The petitioners have sought a direction to declare exception 2 to Section 375 of IPC as “violative of Articles 14, 15 and 21 of the Constitution to the extent that it permits intrusive sexual intercourse with a girl child aged between 15 and 18 years, only on the ground that she has been married.”

They have also referred to the provisions of the POCSO Act and said these were contrary to the IPC provision.

( Source – PTI )

Delhi HC to hear NGO’s plea opposing marital rape

Delhi HC to hear NGO's plea opposing marital rape
Delhi HC to hear NGO’s plea opposing marital rape

The Delhi High Court today agreed to hear a plea by an NGO, representing men victimised by alleged misuse of gender laws, opposing several petitions to make marital rape a criminal offence.

A bench of Acting Chief Justice Gita Mittal and Justice C Hari Shankar allowed the intervention application by NGO, Men Welfare Trust, and allowed it to address the court.

The court was hearing petitions seeking declaration of Section 375 (offence of rape) of the IPC as unconstitutional on the ground that it discriminated against married women being sexually assaulted by their husbands.

The hearing in the matter would continue tomorrow.

Marital rape (or spousal rape) is an act in which one of the spouses indulges in sexual intercourse without the consent of the other.

The NGO said the issue affected a large number of men who were “vulnerable” in getting victimised at the hands of women who file “false” rape and domestic violence cases.

“The applicant (NGO) wishes to argue that the existing laws are very much capable of dealing with the cases of sexual abuse of women and there is no need to either bring a fresh law to deal with it, nor is there a requirement to withdraw the protection granted to husbands provided under Section 375 of the IPC,” the plea, filed through NGO’s president Amit Lakhani and vice president Ritwik Bisaria, said.

It claimed that when a person gets married, he or she gives consent to the spouse to have sex and any such sexual act cannot be termed as rape.

If there is physical harm to either of the parties, then it may be called sexual assault for which there are laws already in place, it said, adding that in case of divorce or separation, the woman effectively withdraws her consent for having sexual relations with her estranged husband.

“A mere comparison between the marriages solemnised in the Indian and western societies makes it clear that in Indian society, marriage is considered to be a sacred relationship with aim to procreate and lead a happy married life. The marriages in the western world are considered to be a contract between the husband and the wife.

“Accordingly, the concept of ‘marital rape’ cannot apply in Indian context. And if there is an abuse of sexual nature, Indian laws have already provided a remedy to deal with it,” the plea said.

It claimed removal of protection given to husbands under section 375 IPC that did not consider sexual intercourse with a minor wife above 15 years of age as rape, will result in a law of such nature that the chances of its misuse will be so high that “innocent husbands shall be left with no remedy and would be subjected to cruelty on part of wives”.

Citing the statistics of National Crime Record Bureau (NCRB), the plea said 62,000 married men commit suicide every year, which is more than double the suicides by women, with domestic including martial issues being the single largest reason.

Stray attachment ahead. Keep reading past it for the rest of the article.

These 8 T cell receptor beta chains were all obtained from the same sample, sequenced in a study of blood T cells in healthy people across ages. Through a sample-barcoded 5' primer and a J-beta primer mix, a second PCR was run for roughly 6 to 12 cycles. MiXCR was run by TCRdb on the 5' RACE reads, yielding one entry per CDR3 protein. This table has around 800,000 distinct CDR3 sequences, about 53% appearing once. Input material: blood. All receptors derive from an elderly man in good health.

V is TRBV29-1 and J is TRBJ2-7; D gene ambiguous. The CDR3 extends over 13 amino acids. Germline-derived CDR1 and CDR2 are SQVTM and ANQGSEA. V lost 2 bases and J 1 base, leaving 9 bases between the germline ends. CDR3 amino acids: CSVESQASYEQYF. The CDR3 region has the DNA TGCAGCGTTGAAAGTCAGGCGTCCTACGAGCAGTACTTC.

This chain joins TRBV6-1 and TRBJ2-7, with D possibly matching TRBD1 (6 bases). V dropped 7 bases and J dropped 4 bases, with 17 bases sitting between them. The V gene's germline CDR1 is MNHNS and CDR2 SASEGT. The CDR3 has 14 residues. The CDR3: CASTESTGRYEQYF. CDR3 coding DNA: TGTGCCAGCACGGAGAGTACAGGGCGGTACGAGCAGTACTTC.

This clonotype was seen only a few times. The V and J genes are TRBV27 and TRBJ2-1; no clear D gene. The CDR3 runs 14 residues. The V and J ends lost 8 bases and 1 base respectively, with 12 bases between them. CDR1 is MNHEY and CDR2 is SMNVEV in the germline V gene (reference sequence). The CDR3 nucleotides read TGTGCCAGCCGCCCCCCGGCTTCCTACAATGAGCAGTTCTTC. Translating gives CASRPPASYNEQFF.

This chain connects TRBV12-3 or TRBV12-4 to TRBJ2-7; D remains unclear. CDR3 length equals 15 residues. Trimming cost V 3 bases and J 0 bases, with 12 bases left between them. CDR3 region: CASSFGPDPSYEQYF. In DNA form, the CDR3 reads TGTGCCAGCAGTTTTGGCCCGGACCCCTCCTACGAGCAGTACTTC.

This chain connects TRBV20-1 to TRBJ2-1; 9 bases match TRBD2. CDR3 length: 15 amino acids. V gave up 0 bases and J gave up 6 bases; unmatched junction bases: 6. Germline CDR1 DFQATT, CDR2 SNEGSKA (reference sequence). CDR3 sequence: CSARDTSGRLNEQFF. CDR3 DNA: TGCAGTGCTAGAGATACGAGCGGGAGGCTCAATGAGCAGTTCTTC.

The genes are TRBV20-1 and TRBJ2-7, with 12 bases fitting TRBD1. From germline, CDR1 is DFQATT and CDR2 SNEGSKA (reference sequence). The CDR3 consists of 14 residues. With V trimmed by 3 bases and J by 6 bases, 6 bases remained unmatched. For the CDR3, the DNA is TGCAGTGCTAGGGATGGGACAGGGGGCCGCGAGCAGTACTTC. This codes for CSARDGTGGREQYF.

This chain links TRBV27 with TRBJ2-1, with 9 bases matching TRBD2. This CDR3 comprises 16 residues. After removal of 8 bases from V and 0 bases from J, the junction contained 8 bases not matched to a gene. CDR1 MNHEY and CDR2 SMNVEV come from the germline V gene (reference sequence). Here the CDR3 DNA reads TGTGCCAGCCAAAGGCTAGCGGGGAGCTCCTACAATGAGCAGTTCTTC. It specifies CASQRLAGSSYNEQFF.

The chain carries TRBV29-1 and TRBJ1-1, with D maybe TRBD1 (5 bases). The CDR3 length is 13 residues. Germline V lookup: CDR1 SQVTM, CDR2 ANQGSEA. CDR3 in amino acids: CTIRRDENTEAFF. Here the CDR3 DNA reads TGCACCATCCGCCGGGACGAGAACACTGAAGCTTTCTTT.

This makes “India as the suicide capital of the world,” it claimed.

The high court had earlier asked the Centre to spell out its stand on petitions seeking to make marital rape a criminal offence.

It has agreed to examine the issue raised in PILs by NGOs RIT Foundation, All India Democratic Women’s Association and a man and a woman, who have sought striking down of the exception in the Indian penal law that did not consider sexual intercourse with a minor wife, above 15 years of age, as rape.

The exception in section 375 of the IPC which deals with the offence of rape, was brought by way of the Criminal Law Amendment Act of 2013, which was enacted after the horrific gangrape case of December 16, 2012.

Earlier, the Centre had defended its legislation, saying child marriages were taking place in India and the decision to retain a girl’s minimum age as 15 years to marry was taken under the amended rape law to protect a couple against criminalisation of their sexual activity.

( Source – PTI )

Delhi HC seeks govt’s stand on pleas for making marital rape an offence

Delhi HC seeks govt's stand on pleas for making marital rape an offence
Delhi HC seeks govt’s stand on pleas for making marital rape an offence

The Delhi High Court today asked the Centre to spell out its stand petitions seeking to make marital rape a criminal offence.

Marital rape (or spousal rape) is an act in which one of the spouses indulges in sexual intercourse without the consent of the other.

A bench of Acting Chief Justice Gita Mittal and Justice C Hari Shankar asked the Centre to respond to petitions seeking declaration of Section 375 of the Indian Penal Code (IPC) as unconstitutional on the ground it discriminated against married women being sexually assaulted by their husbands.

The matter would come up for further hearing on August 28.

The bench agreed to examine the issue raised in PILs by NGOs RIT Foundation, All India Democratic Women’s Association and a man and a woman, who sought striking down of the exception in the Indian penal law that did not consider sexual intercourse with a minor wife, above 15 years of age, as rape.

The exception in section 375 of the IPC which deals with the offence of rape, was brought by way of the Criminal Law Amendment Act of 2013, which was enacted after the horrific gangrape case of December 16, 2012.